The stories which come from these tablets of ancient Sumer tell not of one God but several. This council or assembly of Gods with several higher up members: Enki and Enlil. Each of these is quite apparent very early into the tablets. Enlil is referred to as ‘The Great SATAM’ (meaning the great administrator) but is similar to a dictator (eerily similar to the Judeo-Christian God): He is angry, domineering and controlling. This God doesn’t view humanity as anything more than animals or slaves whose sole purpose is to serve him and his kind. This was in comparison to Enki (also known as ‘the serpent’ due to his scale-like complexion) who is sometimes referred to as the Trickster God but was also known as the God of Wisdom. Enki (in comparison to Enlil) cares deeply for humanity and would often intervene with them in order to offer warning or insight (an example of this can be seen in the flood story which is almost identical to the Noah story but with different characters).
These Gods, while being humanoid in shape have different skin. The tablets refer to early forms of genetics which suggest that these Gods took already existing humans (perhaps an earlier species) and created what we would know as homo sapiens. While Enki was primarily responsible for this task, it was Enki who decided the specifications i.e. this new species of humans was designed for one purpose: to serve. These humans were naturally subservient to these Gods and didn’t question orders or even have free will by all accounts.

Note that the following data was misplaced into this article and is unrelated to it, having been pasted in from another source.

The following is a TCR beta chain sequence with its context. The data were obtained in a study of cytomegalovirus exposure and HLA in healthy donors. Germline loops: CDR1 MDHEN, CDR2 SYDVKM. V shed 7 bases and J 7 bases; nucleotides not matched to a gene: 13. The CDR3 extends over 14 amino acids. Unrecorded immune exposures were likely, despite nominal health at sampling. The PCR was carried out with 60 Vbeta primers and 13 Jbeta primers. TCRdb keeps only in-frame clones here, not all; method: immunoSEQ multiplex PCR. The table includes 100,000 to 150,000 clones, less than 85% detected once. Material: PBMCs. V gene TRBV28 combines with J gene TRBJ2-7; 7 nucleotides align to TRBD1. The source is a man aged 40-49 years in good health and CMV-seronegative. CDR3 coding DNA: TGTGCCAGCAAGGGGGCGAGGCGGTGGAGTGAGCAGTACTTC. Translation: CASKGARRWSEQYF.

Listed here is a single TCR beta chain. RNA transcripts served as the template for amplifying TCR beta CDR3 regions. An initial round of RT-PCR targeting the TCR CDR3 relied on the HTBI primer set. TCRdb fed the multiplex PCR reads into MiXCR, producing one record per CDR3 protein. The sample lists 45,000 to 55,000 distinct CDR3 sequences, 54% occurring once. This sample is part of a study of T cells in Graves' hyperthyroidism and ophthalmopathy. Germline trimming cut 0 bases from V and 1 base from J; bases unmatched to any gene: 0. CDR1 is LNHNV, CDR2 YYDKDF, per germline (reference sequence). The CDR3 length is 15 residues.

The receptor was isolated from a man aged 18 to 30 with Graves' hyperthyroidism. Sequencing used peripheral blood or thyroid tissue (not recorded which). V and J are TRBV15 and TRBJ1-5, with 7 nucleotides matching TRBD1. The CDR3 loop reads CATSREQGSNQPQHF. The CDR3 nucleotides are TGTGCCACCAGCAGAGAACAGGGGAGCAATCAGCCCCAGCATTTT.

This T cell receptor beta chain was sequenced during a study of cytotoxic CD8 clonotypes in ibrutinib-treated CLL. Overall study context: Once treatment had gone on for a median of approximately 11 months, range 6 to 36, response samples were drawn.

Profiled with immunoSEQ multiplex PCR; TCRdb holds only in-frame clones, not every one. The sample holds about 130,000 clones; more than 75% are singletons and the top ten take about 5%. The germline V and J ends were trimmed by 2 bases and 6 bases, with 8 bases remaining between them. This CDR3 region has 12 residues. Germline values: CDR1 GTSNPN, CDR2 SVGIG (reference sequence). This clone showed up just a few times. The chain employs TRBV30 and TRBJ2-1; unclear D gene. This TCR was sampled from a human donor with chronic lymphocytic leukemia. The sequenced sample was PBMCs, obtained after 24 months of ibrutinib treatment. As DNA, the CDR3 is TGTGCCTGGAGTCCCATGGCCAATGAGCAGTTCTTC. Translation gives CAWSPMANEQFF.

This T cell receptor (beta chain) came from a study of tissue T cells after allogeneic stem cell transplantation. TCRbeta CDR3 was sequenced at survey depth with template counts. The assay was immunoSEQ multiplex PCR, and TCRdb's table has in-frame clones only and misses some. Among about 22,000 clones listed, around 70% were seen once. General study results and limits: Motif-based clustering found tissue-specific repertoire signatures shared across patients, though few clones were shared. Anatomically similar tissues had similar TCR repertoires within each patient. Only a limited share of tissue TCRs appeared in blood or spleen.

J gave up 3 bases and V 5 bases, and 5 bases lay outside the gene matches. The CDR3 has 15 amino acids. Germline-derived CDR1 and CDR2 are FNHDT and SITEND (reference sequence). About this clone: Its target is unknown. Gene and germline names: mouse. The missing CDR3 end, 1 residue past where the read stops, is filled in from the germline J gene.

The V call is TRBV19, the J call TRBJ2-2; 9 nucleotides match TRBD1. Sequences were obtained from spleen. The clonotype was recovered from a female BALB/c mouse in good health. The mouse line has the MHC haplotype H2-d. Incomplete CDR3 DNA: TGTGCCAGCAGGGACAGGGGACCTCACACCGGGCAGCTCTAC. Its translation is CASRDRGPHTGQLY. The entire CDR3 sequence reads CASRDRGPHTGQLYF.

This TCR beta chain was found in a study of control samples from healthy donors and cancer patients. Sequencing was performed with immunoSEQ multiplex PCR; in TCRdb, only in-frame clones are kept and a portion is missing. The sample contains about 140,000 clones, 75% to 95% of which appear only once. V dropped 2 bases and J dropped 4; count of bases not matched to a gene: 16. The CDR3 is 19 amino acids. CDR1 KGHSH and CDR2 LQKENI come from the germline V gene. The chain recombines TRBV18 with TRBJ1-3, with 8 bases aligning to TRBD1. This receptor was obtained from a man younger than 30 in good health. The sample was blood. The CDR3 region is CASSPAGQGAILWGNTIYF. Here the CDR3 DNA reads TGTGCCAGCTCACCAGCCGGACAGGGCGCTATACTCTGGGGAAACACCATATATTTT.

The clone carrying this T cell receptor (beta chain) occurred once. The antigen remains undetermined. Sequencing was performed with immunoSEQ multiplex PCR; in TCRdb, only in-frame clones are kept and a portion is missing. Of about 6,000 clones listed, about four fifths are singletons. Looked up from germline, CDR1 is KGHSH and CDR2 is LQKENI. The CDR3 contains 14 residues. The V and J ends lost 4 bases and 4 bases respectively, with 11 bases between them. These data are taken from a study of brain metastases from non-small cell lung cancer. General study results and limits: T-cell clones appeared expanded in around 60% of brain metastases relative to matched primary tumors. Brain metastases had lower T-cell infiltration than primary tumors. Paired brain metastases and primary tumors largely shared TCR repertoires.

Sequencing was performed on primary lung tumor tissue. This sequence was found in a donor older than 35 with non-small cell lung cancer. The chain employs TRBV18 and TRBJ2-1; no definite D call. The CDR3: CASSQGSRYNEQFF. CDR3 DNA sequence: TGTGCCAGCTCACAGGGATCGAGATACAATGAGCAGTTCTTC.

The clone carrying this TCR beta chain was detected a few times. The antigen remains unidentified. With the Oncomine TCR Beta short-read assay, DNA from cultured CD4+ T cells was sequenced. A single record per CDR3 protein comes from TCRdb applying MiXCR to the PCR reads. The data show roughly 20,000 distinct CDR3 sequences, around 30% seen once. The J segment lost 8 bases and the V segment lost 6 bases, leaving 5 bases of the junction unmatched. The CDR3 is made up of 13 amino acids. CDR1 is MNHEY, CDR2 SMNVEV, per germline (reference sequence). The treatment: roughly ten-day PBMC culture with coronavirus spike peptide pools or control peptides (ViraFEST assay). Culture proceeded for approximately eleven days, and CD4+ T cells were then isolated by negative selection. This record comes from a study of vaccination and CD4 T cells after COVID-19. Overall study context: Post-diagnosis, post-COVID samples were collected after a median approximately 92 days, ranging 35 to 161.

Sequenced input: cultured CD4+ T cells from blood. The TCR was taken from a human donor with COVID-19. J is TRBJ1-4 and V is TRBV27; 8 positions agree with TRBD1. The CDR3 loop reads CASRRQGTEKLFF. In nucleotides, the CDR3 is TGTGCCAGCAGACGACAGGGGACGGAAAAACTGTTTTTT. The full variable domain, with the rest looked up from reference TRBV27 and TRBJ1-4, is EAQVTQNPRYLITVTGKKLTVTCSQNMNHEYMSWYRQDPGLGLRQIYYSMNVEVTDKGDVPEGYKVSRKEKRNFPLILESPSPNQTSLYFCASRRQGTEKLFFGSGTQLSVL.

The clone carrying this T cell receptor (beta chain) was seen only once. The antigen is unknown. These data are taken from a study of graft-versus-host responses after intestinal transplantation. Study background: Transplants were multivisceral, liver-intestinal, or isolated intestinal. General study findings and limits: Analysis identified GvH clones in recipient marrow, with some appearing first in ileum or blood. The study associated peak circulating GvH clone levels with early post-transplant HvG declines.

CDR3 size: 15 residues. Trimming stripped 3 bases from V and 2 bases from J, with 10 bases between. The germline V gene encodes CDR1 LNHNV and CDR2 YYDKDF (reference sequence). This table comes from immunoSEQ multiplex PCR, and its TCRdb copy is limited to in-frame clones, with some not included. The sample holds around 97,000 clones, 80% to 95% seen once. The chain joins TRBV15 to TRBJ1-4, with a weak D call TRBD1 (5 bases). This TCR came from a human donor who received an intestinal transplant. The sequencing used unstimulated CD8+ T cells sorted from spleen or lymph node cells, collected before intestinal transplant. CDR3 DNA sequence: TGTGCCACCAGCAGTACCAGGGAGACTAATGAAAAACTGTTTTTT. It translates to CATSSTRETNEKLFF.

The tablets differ quite drastically from the Genesis story in that a God was sacrificed in order to combine their blood (the literal translation) with these new humans, along with elements of the Earth. This genetic change sounds crazy (particularly to myself, someone who doesn’t believe in Gods) but there is evidence of a drastic change in human DNA. I personally don’t think it is evidence of God-interaction but it’s interesting to note. To look at this evidence, we have to focus on chromosome number 2 which is not only the 2nd largest chromosome but also makes about 8% of the DNA in any cell. The interesting change is a fusion of pre-existing chromosomes that would actually have been found in primates. It’s responsible (among other things) for the formation of the cortex. This gives us mental abilities such as logic, empathy, sympathy and compassion. You could arguably say it is responsible for our sense of morality.